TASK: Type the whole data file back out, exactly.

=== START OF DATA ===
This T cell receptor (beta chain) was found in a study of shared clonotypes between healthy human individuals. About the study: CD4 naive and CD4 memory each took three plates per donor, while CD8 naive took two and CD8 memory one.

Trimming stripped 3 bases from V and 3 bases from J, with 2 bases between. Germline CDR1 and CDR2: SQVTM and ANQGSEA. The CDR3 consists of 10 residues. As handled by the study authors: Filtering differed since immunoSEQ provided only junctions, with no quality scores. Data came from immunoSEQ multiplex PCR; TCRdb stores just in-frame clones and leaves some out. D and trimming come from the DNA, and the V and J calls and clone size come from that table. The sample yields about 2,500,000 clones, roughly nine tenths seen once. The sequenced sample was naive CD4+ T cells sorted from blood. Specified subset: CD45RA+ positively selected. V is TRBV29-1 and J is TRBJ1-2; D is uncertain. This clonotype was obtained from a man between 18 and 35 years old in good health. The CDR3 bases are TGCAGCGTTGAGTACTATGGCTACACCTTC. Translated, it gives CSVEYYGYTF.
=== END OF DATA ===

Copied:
This T cell receptor (beta chain) was found in a study of shared clonotypes between healthy human individuals. About the study: CD4 naive and CD4 memory each took three plates per donor, while CD8 naive took two and CD8 memory one.

Trimming stripped 3 bases from V and 3 bases from J, with 2 bases between. Germline CDR1 and CDR2: SQVTM and ANQGSEA. The CDR3 consists of 10 residues. As handled by the study authors: Filtering differed since immunoSEQ provided only junctions, with no quality scores. Data came from immunoSEQ multiplex PCR; TCRdb stores just in-frame clones and leaves some out. D and trimming come from the DNA, and the V and J calls and clone size come from that table. The sample yields about 2,500,000 clones, roughly nine tenths seen once. The sequenced sample was naive CD4+ T cells sorted from blood. Specified subset: CD45RA+ positively selected. V is TRBV29-1 and J is TRBJ1-2; D is uncertain. This clonotype was obtained from a man between 18 and 35 years old in good health. The CDR3 bases are TGCAGCGTTGAGTACTATGGCTACACCTTC. Translated, it gives CSVEYYGYTF.